Saturday, October 18, 2014
Friday, October 3, 2014
Sunday, September 28, 2014
Friday, September 12, 2014
Friday, September 5, 2014
Question: How many Jewish mothers does it take to screw in a lightbulb?Answer: That's OK, I'll just sit in the dark.
Monday, September 1, 2014
Monday, May 19, 2014
With the journey we have taken with so many since December of last year, a bumpy rollercoaster ride, the Lady Fossil and I have had ample laboratory situation to try out our beliefs regarding this hypothesis. Add in the comments that have come in on social media and the mix of approaches by so many, it is a fine Petri dish of assorted organic material. To this point, these are the results:
When it comes to challenging the beliefs of others, the negative is definitely more annoying and often not productive. It seems to be a failure of grace and imagination, for the same challenge can often be put forth in a way that pulls the other to your side with some enthusiasm generated in the process. Verdict: the negative is less effective in expression, but allowing it may be more effective in skeptical analysis.
Example in point is the situation with two surgeries from two doctors over the past few months for Lafawnda. The initial surgery was by a doctor who is not a specialist in endometriosis, while the second was performed by a surgeon who is not only a specialist, but is world-renowned in the field. The first surgery was an abject failure. The second was a great success.
Some feel positive thought requires that the first surgeon and his followup pronouncement that the problem was in Lafawnda's head since he could find no reason for her to be having that much pain be looked at in the positive light of his unawareness of the bigger issue. The problem with this is that Lafawnda and her mother and I are left at the mercy of an inept authoritarian figure if we stop there and basically we acquiesce. Instead, we viewed it with a proper perception of a negative reality with the surgeon and sought immediately to seek positive alternatives with Lafawnda's health. Had we remained with "negative as more honest" as a bias, we would have hampered our search for the postive.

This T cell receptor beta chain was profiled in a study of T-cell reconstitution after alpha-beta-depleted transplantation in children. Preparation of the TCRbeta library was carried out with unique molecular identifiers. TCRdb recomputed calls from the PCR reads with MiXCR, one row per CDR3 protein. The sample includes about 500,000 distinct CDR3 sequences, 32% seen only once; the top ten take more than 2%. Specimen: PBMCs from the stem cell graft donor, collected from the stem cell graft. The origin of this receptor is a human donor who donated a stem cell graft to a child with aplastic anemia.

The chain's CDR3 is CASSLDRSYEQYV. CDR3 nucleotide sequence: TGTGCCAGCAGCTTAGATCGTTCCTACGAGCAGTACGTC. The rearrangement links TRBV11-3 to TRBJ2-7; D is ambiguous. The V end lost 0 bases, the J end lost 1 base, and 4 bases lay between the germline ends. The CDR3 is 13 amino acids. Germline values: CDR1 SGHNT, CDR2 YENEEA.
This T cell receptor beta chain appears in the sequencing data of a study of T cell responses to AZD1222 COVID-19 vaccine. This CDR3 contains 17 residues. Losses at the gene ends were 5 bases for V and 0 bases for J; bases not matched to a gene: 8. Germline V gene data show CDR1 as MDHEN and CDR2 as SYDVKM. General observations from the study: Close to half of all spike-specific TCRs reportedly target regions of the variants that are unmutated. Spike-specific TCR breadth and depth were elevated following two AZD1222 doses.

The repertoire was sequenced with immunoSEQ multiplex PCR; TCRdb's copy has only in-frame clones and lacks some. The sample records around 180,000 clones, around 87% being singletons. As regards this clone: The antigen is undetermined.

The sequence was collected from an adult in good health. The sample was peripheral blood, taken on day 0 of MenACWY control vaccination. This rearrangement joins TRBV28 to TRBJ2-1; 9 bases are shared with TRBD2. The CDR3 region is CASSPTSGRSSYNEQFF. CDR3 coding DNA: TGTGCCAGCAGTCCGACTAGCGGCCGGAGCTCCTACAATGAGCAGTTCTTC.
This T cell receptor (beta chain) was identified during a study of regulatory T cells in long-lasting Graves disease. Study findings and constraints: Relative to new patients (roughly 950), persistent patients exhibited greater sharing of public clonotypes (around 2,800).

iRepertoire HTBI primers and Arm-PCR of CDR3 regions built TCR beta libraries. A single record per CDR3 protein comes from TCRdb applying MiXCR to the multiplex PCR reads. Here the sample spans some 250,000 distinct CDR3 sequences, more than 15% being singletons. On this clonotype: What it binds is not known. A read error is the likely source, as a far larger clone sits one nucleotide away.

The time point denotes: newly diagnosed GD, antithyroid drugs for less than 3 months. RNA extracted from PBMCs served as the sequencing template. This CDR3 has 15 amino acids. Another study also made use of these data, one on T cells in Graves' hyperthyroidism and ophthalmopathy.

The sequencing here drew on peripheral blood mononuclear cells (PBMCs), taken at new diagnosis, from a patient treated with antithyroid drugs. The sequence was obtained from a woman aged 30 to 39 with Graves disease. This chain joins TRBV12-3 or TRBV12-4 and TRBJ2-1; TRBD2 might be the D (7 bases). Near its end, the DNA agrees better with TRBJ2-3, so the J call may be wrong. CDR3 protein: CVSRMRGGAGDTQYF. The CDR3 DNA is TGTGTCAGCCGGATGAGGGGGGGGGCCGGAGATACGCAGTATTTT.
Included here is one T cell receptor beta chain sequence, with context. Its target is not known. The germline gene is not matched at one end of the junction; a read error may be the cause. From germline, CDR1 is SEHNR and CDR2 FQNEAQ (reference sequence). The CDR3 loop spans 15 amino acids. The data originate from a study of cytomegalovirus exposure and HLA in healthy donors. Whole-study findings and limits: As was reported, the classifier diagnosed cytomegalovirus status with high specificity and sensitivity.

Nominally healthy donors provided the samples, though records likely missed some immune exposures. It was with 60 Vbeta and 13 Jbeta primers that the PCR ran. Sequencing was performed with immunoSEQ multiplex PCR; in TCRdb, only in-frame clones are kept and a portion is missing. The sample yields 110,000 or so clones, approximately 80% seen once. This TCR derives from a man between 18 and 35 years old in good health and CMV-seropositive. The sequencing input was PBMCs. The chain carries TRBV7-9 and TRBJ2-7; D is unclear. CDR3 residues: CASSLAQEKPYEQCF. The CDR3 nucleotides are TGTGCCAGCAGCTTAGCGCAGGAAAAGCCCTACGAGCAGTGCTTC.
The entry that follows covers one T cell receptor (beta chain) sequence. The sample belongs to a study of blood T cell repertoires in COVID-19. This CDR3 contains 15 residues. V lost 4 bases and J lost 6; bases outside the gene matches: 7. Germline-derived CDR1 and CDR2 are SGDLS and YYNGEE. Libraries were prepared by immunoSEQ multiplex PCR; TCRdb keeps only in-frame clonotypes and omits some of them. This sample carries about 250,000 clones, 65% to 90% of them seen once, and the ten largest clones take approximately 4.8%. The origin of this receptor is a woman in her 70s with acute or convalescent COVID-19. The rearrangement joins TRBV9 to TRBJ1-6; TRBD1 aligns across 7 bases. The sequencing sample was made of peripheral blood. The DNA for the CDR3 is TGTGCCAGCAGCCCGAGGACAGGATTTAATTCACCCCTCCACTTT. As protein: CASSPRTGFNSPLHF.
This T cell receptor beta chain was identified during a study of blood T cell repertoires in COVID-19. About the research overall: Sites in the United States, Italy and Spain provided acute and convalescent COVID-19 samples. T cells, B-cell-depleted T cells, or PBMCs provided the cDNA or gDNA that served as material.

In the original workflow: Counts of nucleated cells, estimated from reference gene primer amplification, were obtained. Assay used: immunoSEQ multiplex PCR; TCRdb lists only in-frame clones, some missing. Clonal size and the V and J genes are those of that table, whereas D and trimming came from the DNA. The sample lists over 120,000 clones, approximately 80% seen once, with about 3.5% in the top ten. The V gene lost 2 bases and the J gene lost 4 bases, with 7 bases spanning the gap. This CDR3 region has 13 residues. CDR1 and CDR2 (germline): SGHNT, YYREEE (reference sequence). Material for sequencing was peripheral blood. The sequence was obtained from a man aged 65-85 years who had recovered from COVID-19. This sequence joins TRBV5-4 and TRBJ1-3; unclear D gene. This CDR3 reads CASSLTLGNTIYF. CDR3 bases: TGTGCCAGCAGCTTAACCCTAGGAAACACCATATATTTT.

The followup, however, could be a hatefest that would yield no good result. We have a daughter essentially healed, but we want the next patient to not be in the same helpless situation needlessly. Therefore, a nurse who is a patient of the Lady F's will help Lafawnda write an uncompromising but thoroughly professional letter to the first surgeon to let him know the ultimate outcome and his negative effect on the patient's state of mind, to let him know that further training is available to him in this area to make him more effective in treatment, or, as an alternative, that there is another surgeon available who does specialize in this ailment and it very effective in its treatment.
Secondly, when it comes to the healing process, the positive is necessary, for it is a long process, filled with pain and discouragement, and often it is the positive encouragement that brings the patient through it. The positive has to be authentic, though, and that is often where the believers in the negative mistake it for greater honesty is they see the positive as inauthentic.
My view after all of this? The negative is on an even playing field with the positive when it comes to honest assessment and should not be hindered, but it should not masquerade as the end of analysis. It may be equal in honesty as expression issuing forth from that assessment, yet still have less value in improvement of a situation.
Belief in health of any kind is positive. Assessment of illness can be honestly negative, but it needs to seek its positive partner ASAP to find health.